Landlording 101

I swear. Jan and I never ever thought that one day we would be called landlords. 

We think it's a title only given to the asset rich, cash rich. Since we are neither, becoming a landlord has never really sunk in even though it has been seven months since we had our first and brand new house rented out.

Don't get it wrong. Unlike true landlords, we do not earn from it. The rent goes straight to the housing loan that we will be paying for at least two decades. But since it is highly unlikely for us to live there for now, the renters will be paying the mortgage for us.

Good move, 'di ba?

May 2021. This was last time we visited this place to check that everything is ready for the new occupant.
I kind of miss this house, honestly.

A few months ago, I joined a private Facebook group made for landlords all over the city who discuss everything rent related. The topics go from tips and guides to rates to management to the legalities to experiences. And it was only yesterday when I found myself browsing through posts and reading the comments about the horrors of having tenants too horrible for words.

There are tenants who demand for more than what they pay for. Tenants who steal. Tenants who trash the place. Tenants who bother neighbors or those who constantly squabble with other tenants. Then there are those who habitually pay late, those who do not pay and refuse to leave, and those who do not pay and leave without notice. And worse, there are those who do illegal activities.

English precis: Tenant rents a house, turns it into a laundry shop,
then leaves the house leaving behind a hefty amount of unpaid bills (probably 4x the rental fee).
WTF, right?

All this time, I thought that becoming a landlord is an easy way to make money where you can just watch the rent checks roll in. Now I understand why most landlords are stricter with their terms. Beyond committing to the upkeep, one must be psychologically, mentally, and emotionally ready to deal with tenants regardless of behavior.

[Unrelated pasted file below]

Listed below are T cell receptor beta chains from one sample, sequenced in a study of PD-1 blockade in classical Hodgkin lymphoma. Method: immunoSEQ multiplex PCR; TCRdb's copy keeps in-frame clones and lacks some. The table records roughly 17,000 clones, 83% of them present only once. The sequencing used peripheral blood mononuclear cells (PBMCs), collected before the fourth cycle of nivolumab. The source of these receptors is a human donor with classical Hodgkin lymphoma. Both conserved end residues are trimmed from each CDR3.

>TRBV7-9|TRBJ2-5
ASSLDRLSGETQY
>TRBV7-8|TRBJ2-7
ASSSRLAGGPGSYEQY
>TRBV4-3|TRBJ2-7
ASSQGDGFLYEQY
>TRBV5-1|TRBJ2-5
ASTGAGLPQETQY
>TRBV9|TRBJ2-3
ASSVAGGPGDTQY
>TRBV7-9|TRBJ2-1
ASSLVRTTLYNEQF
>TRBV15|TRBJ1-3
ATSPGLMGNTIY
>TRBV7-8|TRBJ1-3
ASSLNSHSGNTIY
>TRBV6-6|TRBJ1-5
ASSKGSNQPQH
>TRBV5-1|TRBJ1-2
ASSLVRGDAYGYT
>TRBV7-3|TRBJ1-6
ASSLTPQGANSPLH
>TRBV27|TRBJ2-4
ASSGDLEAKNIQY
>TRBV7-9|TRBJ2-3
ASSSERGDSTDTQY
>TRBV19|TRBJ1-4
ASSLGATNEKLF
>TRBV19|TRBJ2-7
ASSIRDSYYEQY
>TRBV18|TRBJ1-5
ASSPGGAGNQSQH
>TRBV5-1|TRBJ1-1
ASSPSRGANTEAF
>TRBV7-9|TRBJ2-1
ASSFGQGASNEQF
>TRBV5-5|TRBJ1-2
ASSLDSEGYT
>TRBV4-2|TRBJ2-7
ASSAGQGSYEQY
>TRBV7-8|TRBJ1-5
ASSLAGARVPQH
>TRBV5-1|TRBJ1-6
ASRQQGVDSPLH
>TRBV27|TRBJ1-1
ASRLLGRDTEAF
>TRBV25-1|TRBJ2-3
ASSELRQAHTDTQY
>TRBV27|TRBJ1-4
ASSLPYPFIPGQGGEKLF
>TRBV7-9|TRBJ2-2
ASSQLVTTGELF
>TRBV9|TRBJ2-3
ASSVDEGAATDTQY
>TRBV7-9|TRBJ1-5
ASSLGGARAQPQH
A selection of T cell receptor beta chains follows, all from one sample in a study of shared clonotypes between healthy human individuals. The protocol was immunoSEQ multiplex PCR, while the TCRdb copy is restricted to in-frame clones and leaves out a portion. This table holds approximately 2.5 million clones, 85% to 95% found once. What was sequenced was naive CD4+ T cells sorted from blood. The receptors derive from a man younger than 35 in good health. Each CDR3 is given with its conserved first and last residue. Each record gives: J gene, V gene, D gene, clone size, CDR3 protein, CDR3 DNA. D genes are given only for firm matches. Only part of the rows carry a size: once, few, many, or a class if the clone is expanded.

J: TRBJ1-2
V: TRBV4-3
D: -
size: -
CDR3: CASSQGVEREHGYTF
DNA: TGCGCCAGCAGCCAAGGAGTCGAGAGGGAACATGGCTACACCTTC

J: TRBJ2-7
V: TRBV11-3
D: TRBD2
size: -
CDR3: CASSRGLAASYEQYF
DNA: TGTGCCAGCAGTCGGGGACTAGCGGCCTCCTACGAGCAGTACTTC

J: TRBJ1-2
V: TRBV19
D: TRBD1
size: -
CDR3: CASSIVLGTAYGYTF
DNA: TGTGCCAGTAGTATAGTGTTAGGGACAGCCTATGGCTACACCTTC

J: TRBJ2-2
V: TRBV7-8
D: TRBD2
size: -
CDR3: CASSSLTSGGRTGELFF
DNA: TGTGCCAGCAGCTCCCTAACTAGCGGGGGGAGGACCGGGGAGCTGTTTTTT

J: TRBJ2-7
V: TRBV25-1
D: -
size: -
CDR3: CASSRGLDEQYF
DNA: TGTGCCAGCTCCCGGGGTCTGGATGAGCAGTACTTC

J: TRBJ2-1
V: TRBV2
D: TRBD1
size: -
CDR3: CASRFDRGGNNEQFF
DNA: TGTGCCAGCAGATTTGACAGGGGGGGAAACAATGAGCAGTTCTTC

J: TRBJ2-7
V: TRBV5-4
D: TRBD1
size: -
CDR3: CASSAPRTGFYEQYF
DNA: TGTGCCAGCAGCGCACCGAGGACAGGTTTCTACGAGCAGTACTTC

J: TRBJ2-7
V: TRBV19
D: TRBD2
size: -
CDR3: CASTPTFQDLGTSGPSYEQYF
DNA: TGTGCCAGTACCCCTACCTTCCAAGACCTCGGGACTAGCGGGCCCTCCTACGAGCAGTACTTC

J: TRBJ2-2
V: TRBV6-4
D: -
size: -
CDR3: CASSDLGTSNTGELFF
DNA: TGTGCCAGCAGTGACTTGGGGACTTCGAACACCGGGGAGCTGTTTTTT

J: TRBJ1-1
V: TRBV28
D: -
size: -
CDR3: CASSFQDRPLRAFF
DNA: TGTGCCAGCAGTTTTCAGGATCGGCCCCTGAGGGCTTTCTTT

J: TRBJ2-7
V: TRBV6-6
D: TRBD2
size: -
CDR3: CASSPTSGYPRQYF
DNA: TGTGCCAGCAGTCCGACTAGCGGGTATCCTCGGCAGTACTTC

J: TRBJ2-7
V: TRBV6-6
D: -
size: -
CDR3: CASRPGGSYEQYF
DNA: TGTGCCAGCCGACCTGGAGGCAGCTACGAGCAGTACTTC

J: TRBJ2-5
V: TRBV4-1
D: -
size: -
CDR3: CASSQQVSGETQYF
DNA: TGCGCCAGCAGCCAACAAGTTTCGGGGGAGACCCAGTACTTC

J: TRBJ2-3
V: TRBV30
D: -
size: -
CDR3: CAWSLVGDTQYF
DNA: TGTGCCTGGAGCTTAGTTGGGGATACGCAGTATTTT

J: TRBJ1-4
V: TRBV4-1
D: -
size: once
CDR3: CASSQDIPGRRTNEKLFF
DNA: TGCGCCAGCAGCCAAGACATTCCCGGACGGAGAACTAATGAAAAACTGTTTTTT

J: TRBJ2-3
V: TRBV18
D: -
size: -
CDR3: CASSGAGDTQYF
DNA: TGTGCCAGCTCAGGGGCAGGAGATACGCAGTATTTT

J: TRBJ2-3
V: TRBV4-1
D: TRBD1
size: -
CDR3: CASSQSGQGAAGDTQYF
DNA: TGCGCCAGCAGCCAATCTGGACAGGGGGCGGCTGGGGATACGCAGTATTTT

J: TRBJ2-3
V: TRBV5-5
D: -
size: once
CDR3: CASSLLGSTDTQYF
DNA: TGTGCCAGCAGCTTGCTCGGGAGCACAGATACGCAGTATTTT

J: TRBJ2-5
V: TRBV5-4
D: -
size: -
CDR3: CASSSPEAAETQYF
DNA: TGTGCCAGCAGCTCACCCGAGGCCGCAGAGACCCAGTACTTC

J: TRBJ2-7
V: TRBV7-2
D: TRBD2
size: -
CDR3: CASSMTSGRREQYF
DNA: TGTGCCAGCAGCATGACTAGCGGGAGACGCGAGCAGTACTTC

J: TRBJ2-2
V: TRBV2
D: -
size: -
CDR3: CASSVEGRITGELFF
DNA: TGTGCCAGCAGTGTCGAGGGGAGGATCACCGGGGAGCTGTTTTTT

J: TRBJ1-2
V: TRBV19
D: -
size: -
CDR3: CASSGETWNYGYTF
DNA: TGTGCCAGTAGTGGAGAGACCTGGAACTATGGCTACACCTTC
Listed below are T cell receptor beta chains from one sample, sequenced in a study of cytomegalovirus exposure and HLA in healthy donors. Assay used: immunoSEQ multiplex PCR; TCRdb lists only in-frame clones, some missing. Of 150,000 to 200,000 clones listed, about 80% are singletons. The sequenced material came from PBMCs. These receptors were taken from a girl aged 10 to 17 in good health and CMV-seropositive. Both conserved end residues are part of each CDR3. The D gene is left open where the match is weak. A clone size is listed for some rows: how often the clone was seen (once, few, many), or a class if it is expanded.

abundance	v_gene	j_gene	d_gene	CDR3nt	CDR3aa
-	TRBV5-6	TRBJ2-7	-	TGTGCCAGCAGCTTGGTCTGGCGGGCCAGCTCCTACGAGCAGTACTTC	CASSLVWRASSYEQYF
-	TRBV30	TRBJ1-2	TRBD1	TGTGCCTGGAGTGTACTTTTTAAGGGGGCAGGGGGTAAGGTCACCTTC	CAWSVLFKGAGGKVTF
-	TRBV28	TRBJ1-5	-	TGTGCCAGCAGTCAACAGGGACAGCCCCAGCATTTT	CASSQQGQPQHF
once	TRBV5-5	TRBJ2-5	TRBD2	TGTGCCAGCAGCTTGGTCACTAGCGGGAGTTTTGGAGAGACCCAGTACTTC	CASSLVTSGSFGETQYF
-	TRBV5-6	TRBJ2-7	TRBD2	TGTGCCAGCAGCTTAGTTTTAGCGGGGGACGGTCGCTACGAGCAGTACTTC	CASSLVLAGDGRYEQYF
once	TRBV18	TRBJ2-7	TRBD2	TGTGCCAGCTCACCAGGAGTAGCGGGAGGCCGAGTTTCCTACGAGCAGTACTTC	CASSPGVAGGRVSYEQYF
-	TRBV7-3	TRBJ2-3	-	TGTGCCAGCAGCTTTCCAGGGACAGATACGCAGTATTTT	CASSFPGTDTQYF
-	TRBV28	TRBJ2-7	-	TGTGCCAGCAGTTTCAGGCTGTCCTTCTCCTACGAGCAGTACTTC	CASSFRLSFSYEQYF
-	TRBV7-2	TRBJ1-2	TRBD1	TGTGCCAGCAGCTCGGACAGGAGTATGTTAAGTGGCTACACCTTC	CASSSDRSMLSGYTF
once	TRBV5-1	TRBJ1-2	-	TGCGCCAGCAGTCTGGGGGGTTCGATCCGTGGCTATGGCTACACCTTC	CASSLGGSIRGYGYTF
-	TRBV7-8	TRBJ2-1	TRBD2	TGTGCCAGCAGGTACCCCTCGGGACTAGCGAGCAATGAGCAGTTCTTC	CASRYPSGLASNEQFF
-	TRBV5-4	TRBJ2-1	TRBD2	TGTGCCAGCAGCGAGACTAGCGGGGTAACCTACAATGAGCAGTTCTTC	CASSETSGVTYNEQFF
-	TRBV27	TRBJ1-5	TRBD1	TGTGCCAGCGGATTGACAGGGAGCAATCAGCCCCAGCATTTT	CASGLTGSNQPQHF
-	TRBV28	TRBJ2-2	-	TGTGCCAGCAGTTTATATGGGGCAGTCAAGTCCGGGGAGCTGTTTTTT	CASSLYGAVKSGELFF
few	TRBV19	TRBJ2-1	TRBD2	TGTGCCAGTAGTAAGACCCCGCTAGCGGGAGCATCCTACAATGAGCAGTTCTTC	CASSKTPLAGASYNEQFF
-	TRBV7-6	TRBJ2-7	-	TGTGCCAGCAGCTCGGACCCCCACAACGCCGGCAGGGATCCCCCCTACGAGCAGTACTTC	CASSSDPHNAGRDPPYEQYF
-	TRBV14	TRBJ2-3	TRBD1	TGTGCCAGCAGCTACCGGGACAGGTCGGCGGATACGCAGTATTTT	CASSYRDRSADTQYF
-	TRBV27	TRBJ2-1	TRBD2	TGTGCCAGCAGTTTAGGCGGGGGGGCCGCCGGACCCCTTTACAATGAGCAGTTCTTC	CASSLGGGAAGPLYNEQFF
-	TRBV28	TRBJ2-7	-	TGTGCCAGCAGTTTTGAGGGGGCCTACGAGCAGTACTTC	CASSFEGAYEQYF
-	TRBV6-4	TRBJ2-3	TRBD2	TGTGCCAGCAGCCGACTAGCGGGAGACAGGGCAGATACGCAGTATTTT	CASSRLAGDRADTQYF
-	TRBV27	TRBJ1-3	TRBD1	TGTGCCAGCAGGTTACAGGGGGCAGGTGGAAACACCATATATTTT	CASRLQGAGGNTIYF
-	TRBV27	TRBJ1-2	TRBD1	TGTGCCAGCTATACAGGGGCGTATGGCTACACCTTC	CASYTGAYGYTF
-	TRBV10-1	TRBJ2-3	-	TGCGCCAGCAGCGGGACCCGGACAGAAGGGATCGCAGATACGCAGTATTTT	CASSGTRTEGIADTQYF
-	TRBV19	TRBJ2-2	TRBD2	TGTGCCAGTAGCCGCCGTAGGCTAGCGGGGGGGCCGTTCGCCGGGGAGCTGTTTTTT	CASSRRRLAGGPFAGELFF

So far, the worst experience we had was when we kept the unit on hold for someone who then changed their minds two weeks later, without even bothering to see the actual unit first. I know it's their right. But they could have at least shown courtesy by informing us that they're backing out. A lot of time was obviously wasted and we have turned down a number of potential, probably better renters then. 

We were told that given the demand, we should have done it on a first-pay, first-served basis or at least limit the reservation to only three days tops. 

We were clueless amateurs, I know.

But we let it pass knowing there are others who were seriously interested. The house was new and desirable (tiled, with grills, with space for a carport, near a mall, located in a flood-free area, and situated in a good community), so it's no surprise that it was immediately occupied. 

Our current tenants are far from a landlord's worst nightmares. Thank goodness we were not wrong about them after evaluating their decency level basing merely on how they chat and their outward charms after meeting them twice. Haha. 

Although I am confident that they will do just fine, I still have the urge to visit the house. Not that we would come unannounced and bother them. Pero yung padaan-daan lang to check if the house is still intact. Haha. 😅 But of course, we're not doing that.

Anyway, after an hour of scrolling through those landlord-tenant stories, I realized how tenant-centric our Rental Agreement is. We are quite lenient and considerate with our terms and conditions. We are also not too strict about due dates—which I hope will not be abused. Thankfully, our tenants have not been late with their payments yet. 

As new "landlords", Jan and I still have a lot to learn. And we'd probably start embracing the fact that we could experience a horrible tenant one day. But I oh-so hope we won't because it will either teach us become better at dealing with such or it could turn us into one of those tough meanie, awful, and inconsiderate landlords the tenants warn you about.




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